He never called himself that, of course. It was the press that had tagged him with that moniker. He was, and would forever be, Friedrich Von Krieger. Proudly, he had served his native Germany in World War II as an officer in the 3rd SS Division Totenkopf, fighting in Operation Barbarossa. He wore his old SS fatigues in memory of those glorious times.
But the British helmet and gasmask were what the press had keyed onto, so “the Doughboy” he became. Schweinhunds.
Von Krieger snorted as he considered the events that had given him his urban legend status. How many decades had it been since he’d brought this snooty suburb to its knees? Those days had been simply wunderbar, killing with little fear of reprisal. And he would have continued to get away with it, too, if it hadn’t been for those damn kids.
But, their efforts had been for naught. Never mind that it took close to forty years for him to crawl back from the grave. If resurrection was simple, more people would do it. He would have his vengeance.
Six teenage descendants down. One very special teenager to go.
Von Krieger’s swollen lips twisted into a puss-dripping smile. The house next to which he was poised belonged to Burt Johnson. Thirty-five years ago, Burt Johnson had been a star athlete with a bright future. Charismatic and photogenic, he led the group of teens that had destroyed his life. Now, Burt Johnson was paunchy and middle-aged. And more importantly, he was about to lose his voluptuous young daughter, Jean. With Jean slaughtered, Von Krieger’s revenge would be complete. Then he would get on with the really nasty stuff.
A streak of lightning crisscrossed the sky. Friedrich stretched out his arms as if to embrace the night. He threw back his head and roared. Von Krieger savored the moment with the rain pinging off the wide brim of his helmet. Then, he spotted movement up in the house. A man waited there, just inside the living room. It wasn’t Burt Johnson, of that he was certain. Through the rain, Friedrich could see the man was tall and athletic. Yet, was that a pair of glasses and a coffee cup? As he watched, the figure stepped out of sight. Whoever he was, he’d picked the wrong night to stop by for a cuppa at the Johnson’s. Von Krieger hunched forward and sprinted towards the house.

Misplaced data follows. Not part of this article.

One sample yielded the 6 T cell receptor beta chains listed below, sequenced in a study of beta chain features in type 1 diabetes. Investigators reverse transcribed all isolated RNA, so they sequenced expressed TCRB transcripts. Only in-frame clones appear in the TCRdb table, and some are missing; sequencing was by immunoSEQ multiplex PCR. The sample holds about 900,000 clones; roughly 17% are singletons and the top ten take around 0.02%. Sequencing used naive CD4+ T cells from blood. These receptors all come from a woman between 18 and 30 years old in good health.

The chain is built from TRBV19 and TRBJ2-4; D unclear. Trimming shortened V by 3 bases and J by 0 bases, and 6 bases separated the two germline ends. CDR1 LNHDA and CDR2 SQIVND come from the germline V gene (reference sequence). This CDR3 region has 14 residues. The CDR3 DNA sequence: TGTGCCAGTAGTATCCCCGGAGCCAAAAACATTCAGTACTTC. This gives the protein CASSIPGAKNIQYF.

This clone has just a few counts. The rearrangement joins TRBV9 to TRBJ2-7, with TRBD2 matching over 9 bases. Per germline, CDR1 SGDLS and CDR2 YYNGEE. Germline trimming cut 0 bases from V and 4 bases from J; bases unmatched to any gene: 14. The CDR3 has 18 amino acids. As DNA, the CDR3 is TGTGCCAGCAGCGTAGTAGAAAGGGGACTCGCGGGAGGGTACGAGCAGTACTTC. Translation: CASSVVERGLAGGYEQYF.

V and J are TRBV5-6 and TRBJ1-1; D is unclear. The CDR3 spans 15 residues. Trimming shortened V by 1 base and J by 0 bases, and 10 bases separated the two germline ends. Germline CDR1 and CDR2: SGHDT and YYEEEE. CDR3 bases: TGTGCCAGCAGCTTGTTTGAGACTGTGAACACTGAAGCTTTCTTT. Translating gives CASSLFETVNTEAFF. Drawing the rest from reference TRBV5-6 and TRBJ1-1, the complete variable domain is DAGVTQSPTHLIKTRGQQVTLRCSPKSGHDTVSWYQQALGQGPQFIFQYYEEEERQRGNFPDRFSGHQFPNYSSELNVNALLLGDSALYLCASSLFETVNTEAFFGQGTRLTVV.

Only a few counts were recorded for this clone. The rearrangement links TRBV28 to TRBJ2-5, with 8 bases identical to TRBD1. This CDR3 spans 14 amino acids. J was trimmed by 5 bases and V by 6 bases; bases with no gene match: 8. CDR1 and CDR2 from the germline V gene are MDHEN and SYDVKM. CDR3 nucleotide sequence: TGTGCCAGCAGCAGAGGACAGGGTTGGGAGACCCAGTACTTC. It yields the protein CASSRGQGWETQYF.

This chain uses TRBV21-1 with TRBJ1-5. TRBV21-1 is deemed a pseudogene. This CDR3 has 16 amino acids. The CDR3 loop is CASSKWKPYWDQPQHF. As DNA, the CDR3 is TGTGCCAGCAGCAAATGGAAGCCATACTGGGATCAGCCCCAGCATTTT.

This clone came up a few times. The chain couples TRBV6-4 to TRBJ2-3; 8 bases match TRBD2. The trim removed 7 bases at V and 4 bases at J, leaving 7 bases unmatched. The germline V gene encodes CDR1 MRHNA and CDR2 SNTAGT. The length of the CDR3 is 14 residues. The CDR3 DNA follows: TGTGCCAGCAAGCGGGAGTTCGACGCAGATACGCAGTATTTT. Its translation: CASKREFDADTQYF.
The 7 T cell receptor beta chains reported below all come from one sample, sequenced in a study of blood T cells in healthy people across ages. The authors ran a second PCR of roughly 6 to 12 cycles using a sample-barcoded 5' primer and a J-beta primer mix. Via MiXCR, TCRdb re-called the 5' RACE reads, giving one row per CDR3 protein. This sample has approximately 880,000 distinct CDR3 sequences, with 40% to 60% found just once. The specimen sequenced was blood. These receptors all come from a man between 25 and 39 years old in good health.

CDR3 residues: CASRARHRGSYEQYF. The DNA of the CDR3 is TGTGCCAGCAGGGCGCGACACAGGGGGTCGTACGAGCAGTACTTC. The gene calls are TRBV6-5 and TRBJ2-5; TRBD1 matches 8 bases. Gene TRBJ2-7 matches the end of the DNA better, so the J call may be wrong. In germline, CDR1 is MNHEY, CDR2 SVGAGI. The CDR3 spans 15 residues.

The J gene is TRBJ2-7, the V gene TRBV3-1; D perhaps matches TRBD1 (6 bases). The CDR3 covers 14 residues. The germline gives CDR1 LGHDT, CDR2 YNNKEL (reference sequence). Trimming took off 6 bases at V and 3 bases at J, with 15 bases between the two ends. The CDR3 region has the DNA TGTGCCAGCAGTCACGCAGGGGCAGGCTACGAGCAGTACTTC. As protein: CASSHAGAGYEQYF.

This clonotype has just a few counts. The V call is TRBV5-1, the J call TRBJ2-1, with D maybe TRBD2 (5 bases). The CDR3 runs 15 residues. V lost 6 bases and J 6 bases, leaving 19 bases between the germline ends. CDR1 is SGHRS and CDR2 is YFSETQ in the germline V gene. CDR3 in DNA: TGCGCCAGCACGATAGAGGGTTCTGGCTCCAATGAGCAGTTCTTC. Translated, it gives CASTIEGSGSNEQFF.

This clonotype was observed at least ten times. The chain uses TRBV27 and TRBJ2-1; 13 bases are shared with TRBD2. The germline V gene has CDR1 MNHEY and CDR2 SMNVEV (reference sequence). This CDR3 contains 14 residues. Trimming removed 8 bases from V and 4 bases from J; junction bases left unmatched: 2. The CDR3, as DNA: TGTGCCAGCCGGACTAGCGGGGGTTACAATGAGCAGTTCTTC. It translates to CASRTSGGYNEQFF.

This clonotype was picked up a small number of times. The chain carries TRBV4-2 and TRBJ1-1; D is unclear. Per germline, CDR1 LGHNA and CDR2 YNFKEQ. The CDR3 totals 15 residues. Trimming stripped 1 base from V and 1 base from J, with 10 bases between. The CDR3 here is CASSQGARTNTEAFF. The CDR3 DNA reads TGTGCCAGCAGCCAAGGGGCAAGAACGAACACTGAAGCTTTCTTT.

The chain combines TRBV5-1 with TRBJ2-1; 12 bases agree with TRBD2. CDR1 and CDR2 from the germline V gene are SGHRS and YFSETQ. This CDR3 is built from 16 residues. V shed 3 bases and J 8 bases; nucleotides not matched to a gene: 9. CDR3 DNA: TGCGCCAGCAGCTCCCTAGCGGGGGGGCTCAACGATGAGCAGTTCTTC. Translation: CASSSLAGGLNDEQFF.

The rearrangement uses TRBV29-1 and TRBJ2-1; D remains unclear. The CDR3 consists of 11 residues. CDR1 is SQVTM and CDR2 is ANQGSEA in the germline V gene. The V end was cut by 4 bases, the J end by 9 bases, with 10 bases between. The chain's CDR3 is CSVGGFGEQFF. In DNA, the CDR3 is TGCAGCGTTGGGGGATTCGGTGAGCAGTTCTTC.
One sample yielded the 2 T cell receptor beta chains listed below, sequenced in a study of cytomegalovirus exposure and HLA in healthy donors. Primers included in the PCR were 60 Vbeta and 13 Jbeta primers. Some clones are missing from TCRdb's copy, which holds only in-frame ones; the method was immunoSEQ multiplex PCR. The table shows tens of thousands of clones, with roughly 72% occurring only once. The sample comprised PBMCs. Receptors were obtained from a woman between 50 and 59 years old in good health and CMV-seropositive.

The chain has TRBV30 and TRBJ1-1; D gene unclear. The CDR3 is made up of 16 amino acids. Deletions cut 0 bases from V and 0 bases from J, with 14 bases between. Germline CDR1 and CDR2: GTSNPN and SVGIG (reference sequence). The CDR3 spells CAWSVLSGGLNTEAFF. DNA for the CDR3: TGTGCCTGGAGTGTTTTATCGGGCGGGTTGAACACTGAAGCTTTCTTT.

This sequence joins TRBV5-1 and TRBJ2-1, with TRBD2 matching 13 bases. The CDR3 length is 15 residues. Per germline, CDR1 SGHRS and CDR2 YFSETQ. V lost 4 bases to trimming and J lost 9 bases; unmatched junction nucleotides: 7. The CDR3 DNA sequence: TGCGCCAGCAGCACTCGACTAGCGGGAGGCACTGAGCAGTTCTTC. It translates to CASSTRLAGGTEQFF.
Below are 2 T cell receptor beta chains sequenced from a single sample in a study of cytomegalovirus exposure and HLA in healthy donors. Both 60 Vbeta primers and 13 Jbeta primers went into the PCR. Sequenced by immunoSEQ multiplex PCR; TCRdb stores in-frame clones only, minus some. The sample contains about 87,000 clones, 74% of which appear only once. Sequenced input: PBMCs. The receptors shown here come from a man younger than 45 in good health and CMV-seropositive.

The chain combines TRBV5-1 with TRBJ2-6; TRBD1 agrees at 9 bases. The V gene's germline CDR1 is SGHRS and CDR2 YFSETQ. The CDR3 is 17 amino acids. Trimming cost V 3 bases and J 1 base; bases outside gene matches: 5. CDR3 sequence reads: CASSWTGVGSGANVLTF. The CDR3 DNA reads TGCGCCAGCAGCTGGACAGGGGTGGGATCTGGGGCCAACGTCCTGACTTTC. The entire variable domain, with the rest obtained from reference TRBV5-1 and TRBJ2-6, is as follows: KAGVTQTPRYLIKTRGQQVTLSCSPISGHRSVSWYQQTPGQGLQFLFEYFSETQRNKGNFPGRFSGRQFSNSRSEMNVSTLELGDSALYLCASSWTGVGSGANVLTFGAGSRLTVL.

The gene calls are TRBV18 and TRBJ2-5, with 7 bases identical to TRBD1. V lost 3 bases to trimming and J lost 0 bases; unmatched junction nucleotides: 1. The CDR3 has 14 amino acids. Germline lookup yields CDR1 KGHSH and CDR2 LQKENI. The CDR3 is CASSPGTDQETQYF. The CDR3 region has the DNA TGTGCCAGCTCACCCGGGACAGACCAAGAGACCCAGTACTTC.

With the tchotchke of a mug tucked away in the kitchen sink, Eddie walked back into the living room. As he paced around, he caught sight of himself in a full-length antique mirror the Johnson’s had propped in the corner. Caffeine and nervousness coursed through his muscles. He ran his hands through his short brown hair and massaged the back of his head, as if the movement would jar his thoughts into order.
“Think, Eddie,” he told himself. “What have you forgotten this time?”